Aunt Grace often times would go into the ditch while backing out of my parents driveway. They live on the top of a small hill so their driveway is on an incline with 6 ft ditches on the bottom of both sides. We always looked out the window when Aunt Grace left, especially during the winter months. At times she would slide into the ditch and get trapped in her car by the snow. If we didn’t watch, she might not be able to get out to ask for help. Sometimes we had to push her out of the ditch. It sure was a good thing Uncle Harold had a wrecker to pull her out with when she got really stuck.

I told my mom that I didn’t want to ride in the car with Aunt Grace anymore. My mom was also afraid of her driving and worried when she took us places. But grandma always rode with Aunt Grace, especially after grandpa got sick and could no longer drive. My grandma never drove a car.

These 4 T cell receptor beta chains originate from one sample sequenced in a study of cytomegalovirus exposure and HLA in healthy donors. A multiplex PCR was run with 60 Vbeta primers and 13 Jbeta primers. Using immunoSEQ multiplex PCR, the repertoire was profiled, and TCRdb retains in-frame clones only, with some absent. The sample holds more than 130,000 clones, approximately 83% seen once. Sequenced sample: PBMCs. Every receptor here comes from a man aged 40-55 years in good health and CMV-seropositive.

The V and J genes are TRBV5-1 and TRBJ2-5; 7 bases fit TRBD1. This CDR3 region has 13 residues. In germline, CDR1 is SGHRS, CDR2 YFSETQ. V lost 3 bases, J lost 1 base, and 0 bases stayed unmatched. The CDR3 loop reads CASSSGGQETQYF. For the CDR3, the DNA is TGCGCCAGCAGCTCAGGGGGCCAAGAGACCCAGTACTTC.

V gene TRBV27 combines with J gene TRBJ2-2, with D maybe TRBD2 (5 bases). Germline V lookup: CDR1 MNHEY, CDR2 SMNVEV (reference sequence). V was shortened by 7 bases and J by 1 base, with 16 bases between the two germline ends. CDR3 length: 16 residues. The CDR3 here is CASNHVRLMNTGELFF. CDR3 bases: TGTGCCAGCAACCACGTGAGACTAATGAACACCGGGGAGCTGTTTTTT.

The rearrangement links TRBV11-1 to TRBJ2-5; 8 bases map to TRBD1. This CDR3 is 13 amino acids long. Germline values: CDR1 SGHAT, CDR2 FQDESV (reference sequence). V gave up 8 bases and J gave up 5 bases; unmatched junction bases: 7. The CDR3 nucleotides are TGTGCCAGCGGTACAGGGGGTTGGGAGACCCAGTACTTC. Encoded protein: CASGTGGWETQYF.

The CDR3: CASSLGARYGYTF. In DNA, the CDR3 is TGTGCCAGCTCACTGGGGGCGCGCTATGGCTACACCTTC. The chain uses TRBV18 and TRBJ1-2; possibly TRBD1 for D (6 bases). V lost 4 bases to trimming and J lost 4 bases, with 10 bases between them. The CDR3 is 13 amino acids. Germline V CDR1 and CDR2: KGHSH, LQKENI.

Grace uncommon, part 4

After the war, Aunt Grace and her brothers all returned home to help run the family business. Uncle Harold finished high school. My grandpa and Uncle Kenny got married. Aunt Grace and Uncle Harold moved back home with their parents where they lived for the rest of their lives. Grandpa and Uncle Kenny lived down the road. My grandparents had their only child, my dad.

Uncle Kenny and his wife were unable to have children. During the war, Uncle Kenny watched the bombing of Hiroshima along with other service men aboard a Navy ship. The exposure rendered him sterile. He passed  away from skin cancer a few years before I was born.